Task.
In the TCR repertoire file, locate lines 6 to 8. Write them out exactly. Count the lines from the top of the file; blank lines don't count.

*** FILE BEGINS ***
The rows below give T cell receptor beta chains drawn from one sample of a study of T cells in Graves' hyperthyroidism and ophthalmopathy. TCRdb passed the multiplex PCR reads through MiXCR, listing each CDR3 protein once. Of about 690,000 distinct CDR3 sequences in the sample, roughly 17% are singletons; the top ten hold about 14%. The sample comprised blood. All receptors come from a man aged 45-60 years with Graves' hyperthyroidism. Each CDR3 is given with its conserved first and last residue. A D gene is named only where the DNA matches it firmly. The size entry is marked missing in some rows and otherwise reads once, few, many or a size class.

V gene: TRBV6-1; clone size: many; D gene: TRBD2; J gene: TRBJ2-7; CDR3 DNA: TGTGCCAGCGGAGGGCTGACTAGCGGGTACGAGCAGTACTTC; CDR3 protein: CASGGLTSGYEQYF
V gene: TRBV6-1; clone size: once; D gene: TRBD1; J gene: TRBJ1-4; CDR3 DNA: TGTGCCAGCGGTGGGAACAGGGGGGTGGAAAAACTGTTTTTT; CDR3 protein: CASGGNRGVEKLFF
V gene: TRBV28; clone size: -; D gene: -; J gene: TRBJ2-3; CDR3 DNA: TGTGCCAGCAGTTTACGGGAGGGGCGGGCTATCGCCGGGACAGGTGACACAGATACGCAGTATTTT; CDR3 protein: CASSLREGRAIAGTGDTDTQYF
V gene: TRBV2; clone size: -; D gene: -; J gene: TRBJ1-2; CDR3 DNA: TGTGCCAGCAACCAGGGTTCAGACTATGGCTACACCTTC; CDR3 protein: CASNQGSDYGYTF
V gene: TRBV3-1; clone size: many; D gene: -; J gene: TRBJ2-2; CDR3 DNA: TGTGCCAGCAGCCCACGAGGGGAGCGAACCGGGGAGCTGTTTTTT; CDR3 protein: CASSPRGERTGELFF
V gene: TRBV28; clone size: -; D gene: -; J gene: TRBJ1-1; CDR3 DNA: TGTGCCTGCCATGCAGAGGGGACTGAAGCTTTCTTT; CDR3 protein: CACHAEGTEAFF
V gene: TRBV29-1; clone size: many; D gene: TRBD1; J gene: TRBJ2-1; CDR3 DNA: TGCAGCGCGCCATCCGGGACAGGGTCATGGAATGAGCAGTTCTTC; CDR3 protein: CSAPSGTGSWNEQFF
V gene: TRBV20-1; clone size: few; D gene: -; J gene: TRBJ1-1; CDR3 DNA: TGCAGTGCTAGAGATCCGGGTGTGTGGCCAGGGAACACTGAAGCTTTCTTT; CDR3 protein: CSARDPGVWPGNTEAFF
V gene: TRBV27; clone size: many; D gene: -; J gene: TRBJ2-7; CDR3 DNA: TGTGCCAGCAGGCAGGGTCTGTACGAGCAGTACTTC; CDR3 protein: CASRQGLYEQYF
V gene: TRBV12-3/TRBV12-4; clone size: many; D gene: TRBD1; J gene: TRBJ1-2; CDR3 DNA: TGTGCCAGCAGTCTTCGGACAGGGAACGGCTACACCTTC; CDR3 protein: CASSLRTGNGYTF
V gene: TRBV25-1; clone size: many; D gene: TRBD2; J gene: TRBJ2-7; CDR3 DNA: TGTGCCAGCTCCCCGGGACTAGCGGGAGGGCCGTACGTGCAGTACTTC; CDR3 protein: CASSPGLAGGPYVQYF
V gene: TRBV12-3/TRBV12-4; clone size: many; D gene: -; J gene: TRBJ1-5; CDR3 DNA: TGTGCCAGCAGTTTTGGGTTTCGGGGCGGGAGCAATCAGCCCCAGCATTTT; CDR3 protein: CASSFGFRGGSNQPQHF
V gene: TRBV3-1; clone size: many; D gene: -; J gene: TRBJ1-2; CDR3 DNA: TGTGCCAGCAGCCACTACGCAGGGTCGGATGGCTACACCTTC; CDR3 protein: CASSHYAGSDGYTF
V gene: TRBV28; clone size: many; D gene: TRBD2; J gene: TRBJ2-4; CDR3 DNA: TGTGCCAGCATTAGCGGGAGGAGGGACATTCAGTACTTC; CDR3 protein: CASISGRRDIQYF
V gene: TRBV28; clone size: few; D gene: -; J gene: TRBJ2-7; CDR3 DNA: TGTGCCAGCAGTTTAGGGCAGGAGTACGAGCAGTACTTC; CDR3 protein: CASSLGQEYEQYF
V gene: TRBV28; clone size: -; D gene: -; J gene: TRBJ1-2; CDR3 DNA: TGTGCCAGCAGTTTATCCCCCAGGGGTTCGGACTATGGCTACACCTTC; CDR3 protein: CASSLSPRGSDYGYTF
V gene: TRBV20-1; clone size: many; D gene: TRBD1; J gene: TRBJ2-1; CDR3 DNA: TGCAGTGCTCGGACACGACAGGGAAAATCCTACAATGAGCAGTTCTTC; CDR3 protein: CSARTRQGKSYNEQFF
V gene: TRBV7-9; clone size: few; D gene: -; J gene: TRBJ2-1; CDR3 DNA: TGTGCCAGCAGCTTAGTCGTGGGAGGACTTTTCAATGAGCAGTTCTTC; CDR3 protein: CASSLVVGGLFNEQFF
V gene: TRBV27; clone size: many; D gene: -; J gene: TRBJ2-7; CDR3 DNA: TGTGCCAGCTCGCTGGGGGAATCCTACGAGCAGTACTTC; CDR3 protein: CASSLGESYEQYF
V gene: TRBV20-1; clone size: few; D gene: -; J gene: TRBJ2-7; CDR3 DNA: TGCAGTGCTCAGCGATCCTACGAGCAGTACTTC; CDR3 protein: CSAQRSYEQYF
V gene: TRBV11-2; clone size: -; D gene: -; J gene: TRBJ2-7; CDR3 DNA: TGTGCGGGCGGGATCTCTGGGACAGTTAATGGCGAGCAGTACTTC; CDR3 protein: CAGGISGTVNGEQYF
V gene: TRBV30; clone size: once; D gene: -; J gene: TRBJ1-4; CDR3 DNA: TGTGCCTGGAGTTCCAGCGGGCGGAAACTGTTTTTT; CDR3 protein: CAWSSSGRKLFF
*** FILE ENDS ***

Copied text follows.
V gene: TRBV3-1; clone size: many; D gene: -; J gene: TRBJ2-2; CDR3 DNA: TGTGCCAGCAGCCCACGAGGGGAGCGAACCGGGGAGCTGTTTTTT; CDR3 protein: CASSPRGERTGELFF
V gene: TRBV28; clone size: -; D gene: -; J gene: TRBJ1-1; CDR3 DNA: TGTGCCTGCCATGCAGAGGGGACTGAAGCTTTCTTT; CDR3 protein: CACHAEGTEAFF
V gene: TRBV29-1; clone size: many; D gene: TRBD1; J gene: TRBJ2-1; CDR3 DNA: TGCAGCGCGCCATCCGGGACAGGGTCATGGAATGAGCAGTTCTTC; CDR3 protein: CSAPSGTGSWNEQFF